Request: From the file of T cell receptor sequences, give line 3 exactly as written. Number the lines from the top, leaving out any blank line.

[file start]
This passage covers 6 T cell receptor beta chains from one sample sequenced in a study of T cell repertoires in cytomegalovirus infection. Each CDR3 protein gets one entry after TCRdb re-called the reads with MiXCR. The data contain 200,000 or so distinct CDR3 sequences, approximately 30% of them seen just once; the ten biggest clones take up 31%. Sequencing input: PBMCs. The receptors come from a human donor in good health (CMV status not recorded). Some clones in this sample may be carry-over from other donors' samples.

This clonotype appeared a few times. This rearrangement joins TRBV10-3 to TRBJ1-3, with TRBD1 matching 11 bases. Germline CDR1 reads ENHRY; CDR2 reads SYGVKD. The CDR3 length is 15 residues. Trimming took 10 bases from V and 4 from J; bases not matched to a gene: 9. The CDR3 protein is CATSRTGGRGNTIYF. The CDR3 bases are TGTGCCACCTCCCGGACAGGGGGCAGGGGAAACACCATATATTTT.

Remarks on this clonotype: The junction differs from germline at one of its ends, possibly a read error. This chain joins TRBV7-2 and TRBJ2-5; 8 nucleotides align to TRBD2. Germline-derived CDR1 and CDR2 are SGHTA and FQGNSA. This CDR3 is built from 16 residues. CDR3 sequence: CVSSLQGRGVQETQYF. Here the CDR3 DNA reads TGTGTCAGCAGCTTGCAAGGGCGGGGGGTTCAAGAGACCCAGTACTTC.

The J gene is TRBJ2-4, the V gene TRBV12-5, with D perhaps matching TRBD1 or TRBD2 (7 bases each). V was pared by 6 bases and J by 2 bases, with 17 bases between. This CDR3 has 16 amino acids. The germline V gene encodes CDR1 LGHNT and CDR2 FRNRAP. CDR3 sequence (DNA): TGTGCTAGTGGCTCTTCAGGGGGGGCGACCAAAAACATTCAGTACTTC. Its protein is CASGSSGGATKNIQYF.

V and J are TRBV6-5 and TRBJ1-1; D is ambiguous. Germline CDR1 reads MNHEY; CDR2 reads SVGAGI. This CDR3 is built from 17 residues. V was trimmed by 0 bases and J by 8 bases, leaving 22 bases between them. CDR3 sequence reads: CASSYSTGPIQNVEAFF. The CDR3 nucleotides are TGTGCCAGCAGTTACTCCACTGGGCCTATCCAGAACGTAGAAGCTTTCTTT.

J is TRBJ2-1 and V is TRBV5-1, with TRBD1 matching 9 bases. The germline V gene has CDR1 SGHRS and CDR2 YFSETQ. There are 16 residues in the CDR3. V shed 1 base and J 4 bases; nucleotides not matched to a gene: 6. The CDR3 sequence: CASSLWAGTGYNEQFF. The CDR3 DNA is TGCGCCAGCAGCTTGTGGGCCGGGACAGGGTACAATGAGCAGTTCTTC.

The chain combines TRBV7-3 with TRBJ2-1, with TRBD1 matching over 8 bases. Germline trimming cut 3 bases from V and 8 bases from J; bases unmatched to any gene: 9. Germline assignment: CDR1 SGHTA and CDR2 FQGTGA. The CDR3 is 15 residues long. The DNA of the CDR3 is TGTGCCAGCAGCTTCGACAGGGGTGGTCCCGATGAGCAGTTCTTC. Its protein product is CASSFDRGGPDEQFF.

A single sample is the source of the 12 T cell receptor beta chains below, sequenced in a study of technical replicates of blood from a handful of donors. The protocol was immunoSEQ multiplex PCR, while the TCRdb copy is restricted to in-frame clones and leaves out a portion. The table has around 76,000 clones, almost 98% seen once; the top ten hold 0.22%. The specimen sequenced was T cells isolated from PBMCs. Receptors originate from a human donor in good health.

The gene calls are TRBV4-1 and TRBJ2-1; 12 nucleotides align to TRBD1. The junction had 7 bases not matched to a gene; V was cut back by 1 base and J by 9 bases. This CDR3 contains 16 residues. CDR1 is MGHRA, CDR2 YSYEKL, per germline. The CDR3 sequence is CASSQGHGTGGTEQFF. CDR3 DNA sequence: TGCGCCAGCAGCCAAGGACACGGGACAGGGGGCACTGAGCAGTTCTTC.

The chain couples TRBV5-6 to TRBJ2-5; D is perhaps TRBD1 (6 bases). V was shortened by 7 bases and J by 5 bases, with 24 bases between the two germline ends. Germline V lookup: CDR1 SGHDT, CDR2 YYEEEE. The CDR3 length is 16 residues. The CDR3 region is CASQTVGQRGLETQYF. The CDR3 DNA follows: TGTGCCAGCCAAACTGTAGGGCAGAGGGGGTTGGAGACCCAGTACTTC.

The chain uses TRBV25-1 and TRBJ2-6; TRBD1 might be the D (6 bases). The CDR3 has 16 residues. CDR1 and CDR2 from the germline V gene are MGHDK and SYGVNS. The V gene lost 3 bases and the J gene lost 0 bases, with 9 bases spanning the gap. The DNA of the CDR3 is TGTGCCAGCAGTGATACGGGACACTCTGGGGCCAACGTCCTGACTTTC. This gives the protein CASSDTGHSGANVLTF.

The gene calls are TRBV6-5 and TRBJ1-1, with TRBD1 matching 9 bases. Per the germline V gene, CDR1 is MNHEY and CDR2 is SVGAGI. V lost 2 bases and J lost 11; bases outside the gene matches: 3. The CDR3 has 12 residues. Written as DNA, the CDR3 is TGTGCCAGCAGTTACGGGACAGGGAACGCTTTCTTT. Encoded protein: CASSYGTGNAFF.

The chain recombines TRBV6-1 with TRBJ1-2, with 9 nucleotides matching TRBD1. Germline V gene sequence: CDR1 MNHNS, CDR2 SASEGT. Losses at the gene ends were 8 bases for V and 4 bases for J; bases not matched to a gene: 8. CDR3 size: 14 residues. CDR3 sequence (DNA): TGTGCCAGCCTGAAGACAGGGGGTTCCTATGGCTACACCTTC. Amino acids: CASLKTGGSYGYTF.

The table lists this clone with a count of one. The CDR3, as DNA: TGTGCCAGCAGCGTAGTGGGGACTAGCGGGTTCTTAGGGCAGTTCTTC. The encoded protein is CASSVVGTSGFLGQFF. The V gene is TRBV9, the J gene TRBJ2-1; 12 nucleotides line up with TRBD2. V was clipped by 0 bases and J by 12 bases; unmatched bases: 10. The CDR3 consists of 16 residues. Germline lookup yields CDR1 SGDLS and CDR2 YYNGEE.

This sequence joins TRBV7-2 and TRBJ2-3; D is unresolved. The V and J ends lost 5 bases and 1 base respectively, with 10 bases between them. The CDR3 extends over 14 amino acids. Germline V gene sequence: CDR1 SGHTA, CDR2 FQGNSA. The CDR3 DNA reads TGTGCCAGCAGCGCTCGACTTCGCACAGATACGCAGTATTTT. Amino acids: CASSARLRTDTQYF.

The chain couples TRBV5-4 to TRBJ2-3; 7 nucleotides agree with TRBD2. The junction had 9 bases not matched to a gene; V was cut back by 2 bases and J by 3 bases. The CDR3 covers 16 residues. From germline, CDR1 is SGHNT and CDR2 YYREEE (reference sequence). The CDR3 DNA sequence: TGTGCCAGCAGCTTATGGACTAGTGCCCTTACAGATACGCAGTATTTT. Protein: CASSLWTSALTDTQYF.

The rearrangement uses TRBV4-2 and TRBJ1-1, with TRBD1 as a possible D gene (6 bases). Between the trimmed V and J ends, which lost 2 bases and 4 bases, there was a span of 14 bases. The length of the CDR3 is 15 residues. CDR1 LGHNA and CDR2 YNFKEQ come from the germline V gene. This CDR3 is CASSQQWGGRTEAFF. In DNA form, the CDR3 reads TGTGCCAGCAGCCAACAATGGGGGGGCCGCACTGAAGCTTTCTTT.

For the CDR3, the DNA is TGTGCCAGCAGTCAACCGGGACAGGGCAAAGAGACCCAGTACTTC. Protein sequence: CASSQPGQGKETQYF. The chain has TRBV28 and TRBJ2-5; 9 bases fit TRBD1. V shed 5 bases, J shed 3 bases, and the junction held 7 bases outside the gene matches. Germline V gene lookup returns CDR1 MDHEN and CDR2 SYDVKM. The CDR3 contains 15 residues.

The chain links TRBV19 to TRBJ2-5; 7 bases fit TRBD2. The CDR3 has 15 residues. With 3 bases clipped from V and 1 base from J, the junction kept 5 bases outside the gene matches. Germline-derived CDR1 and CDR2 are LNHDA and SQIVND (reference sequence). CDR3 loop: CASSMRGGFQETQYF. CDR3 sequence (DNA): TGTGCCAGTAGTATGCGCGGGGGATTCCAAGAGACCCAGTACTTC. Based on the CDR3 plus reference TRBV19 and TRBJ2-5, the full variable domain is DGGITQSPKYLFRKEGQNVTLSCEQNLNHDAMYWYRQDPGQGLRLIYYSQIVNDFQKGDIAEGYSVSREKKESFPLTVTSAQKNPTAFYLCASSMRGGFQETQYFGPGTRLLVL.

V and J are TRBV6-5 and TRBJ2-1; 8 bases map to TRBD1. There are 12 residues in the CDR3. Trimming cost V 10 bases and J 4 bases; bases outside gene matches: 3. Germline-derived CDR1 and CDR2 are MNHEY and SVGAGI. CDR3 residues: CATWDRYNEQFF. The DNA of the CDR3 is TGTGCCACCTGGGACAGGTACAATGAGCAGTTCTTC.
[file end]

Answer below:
Remarks on this clonotype: The junction differs from germline at one of its ends, possibly a read error. This chain joins TRBV7-2 and TRBJ2-5; 8 nucleotides align to TRBD2. Germline-derived CDR1 and CDR2 are SGHTA and FQGNSA. This CDR3 is built from 16 residues. CDR3 sequence: CVSSLQGRGVQETQYF. Here the CDR3 DNA reads TGTGTCAGCAGCTTGCAAGGGCGGGGGGTTCAAGAGACCCAGTACTTC.